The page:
The Commodity Futures Trading Commission (CFTC) has issued a final rule regarding changes to Part 4 of the Commission’s regulations involving registration and compliance obligations for commodity pool operators (CPO) and commodity trading advisors (CTA).
The rule increases transparency to the CFTC of CPOs and CTAs acting in the futures and swaps markets and enhances protections for their customers. The rule passed 4-1, with Chairman Gary Gensler (pictured), and Commissioners Chilton, O’Malia and Wetjen voting in favour and Commissioner Sommers voting against the final rule. The rule, which was first proposed on January 26, 2011, will be effective 60 days after publication in the Federal Register.
Specifically, the rule adopted by the Commission today rescinds the exemption from registration provided in section 4.13(a)(4); removes relief from the certification requirement for annual reports provided to operators of certain pools offered only to qualified eligible persons under section 4.7(b)(3); modifies the criteria for claiming relief under section 4.5; requires the annual filing of notices claiming exemptive relief under several sections of the Commission’s regulations; and, lastly, adopts amendments that include new risk disclosure requirements for CPOs and CTAs regarding swap transactions. Additional summary information can be found in the fact sheet and Q and A document listed under Related Links.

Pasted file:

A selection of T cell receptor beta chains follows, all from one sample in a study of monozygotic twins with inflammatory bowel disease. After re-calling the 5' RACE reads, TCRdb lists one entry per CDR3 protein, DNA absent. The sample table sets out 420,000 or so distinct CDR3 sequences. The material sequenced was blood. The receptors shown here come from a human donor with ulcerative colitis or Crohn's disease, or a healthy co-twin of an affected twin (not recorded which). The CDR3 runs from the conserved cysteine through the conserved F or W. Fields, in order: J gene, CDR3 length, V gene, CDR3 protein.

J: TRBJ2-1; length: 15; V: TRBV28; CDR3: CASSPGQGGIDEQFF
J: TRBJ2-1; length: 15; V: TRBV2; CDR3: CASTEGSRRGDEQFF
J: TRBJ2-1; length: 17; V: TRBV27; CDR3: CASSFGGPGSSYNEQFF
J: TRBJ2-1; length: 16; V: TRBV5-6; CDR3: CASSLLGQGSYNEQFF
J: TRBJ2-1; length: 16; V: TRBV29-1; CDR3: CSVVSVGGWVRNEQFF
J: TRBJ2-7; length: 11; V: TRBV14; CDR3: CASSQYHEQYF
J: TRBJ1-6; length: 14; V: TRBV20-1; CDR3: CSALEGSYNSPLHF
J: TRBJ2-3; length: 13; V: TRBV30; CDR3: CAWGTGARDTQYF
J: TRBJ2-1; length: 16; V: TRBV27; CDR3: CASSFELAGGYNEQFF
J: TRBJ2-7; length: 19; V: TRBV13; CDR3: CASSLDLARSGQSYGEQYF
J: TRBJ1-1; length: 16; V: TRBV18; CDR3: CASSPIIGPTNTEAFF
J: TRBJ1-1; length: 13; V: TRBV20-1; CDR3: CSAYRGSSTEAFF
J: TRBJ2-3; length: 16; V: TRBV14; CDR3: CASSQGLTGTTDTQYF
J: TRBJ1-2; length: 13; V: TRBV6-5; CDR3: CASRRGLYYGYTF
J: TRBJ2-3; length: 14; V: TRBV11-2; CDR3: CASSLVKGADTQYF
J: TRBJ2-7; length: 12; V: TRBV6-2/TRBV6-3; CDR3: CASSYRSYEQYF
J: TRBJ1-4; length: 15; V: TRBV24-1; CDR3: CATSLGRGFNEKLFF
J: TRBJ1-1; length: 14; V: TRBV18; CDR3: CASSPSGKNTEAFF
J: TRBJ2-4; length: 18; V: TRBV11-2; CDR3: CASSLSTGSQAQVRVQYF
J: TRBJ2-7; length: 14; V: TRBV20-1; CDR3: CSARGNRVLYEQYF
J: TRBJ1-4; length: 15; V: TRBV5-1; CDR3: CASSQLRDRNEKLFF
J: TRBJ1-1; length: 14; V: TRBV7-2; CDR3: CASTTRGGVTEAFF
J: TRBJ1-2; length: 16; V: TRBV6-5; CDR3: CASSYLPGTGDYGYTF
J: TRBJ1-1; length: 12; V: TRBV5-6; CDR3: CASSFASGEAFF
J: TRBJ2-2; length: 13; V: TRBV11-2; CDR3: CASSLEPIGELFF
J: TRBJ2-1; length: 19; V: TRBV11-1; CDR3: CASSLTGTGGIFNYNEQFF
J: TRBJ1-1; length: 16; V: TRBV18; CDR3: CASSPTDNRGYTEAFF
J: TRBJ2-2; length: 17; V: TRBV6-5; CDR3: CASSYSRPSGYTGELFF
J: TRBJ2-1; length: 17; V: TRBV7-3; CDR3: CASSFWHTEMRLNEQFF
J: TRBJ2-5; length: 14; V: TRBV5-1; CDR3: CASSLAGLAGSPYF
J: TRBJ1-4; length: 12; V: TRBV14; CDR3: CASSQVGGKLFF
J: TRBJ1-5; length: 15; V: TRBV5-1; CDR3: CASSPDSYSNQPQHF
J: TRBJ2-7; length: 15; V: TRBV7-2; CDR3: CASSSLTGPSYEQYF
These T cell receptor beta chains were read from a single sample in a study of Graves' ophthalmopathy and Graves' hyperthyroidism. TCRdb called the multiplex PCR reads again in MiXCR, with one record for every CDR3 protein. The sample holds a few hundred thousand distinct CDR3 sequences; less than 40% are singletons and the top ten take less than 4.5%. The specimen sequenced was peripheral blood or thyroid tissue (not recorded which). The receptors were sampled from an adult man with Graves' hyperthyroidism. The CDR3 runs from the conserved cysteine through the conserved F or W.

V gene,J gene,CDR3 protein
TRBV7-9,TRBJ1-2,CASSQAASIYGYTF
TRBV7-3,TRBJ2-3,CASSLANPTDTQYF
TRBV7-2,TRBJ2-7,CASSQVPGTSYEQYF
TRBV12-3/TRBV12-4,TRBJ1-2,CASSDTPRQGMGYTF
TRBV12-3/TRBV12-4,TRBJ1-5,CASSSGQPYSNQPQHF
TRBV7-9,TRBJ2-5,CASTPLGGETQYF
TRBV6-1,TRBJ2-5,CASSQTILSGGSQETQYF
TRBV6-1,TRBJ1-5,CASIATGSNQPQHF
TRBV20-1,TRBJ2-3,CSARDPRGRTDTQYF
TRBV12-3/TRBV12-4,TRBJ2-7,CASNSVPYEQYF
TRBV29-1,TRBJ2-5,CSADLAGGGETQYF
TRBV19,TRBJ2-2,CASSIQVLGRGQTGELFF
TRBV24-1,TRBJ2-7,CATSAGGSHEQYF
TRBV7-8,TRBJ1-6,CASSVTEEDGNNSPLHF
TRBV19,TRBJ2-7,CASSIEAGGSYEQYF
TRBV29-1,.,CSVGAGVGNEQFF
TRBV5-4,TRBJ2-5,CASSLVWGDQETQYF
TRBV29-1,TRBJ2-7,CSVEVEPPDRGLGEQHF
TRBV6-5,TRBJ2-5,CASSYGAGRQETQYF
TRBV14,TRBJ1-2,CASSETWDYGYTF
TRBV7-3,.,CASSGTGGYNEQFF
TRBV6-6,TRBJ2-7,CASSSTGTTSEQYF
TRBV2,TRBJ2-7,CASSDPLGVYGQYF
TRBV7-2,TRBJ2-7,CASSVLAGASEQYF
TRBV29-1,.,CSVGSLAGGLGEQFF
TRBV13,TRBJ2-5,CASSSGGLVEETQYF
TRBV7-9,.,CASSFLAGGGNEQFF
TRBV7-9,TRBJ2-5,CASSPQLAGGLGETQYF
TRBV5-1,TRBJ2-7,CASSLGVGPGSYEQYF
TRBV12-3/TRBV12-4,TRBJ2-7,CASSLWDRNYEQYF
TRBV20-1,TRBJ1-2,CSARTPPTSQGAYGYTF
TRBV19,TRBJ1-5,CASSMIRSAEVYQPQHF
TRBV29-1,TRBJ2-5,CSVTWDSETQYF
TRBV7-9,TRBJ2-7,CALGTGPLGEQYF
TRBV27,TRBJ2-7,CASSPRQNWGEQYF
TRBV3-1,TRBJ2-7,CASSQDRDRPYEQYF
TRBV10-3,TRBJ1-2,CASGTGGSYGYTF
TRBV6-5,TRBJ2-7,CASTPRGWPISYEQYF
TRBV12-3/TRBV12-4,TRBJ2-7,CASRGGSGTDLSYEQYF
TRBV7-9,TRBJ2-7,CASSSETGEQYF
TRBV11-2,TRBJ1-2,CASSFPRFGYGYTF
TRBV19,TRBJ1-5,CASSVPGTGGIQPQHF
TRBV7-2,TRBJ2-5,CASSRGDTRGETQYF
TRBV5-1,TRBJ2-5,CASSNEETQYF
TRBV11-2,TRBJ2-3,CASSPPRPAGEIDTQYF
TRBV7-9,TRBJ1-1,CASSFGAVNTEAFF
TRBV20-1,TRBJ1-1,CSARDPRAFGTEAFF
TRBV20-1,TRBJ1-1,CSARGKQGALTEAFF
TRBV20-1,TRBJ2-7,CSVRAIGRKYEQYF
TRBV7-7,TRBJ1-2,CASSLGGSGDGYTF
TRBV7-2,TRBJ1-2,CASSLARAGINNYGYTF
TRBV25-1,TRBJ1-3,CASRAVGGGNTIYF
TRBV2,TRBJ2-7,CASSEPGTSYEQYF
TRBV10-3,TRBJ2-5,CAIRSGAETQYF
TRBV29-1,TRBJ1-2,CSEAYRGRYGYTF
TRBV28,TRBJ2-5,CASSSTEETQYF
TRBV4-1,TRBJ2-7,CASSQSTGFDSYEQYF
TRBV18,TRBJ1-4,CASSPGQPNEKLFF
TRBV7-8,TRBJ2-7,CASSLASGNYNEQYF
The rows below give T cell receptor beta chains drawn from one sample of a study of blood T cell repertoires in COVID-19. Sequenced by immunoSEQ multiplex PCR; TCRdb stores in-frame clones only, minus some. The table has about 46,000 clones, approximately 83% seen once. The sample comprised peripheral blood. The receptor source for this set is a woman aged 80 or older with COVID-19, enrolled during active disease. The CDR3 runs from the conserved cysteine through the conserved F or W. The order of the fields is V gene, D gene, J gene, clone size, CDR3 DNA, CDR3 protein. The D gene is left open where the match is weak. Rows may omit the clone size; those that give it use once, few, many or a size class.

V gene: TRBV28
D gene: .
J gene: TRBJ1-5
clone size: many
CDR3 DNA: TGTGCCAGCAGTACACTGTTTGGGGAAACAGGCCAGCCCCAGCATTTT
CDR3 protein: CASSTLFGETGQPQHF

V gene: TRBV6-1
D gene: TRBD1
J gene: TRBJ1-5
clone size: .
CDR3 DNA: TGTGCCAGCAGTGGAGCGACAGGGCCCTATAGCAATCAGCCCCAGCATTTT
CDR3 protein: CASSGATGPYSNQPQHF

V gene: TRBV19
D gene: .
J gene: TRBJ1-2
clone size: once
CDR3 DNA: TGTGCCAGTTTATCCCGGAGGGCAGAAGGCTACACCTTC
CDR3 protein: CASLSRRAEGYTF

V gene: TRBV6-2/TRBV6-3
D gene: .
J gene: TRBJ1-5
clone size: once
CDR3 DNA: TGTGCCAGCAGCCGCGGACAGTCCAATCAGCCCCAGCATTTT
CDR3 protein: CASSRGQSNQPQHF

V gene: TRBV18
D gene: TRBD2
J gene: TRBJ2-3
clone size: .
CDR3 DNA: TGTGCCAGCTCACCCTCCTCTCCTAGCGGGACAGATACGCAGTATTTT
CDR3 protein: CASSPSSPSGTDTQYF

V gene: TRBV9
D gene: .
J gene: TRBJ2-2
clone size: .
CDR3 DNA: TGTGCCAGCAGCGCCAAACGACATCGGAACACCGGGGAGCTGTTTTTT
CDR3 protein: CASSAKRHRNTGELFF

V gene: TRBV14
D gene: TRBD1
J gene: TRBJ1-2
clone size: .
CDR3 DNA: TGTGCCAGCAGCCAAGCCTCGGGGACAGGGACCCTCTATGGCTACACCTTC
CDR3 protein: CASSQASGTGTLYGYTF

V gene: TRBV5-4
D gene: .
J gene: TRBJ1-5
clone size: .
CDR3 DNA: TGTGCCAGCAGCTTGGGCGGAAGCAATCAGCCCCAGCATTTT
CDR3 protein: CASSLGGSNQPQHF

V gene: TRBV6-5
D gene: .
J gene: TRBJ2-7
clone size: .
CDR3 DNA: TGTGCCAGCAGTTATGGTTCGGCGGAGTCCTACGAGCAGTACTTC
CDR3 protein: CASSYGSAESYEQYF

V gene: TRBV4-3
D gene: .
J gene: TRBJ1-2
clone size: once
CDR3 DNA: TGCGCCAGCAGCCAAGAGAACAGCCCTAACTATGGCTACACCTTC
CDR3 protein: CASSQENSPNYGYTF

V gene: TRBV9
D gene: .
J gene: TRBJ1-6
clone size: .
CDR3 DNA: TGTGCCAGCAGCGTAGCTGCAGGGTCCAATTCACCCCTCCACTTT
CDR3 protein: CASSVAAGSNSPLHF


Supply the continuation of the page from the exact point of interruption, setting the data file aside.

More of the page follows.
The Commission today also released a proposed rule that seeks public comment on reducing compliance burdens associated with registered investment advisors who would be required to register as CPOs under the changes to section 4.5.
The proposed rule, which was adopted unanimously by the Commission, is inviting public comment on amending the reporting requirements applicable to certain investment companies registered under the Investment Company Act of 1940, whose advisors would be required to register with the Commission as CPOs.
The Commission received a number of comments regarding the changes to section 4.5. Specifically, commenters suggested that sponsors of investment companies registered with the Securities and Exchange Commission (SEC), which would also be required to register as CPOs under section 4.5, may be subject to duplicative, inconsistent, and possibly conflicting, disclosure and reporting requirements. This proposed rule-making seeks to harmonise CFTC and SEC requirements to minimise the compliance burden on these registrants.
Comments should be submitted no later than 60 days after publication in the Federal Register.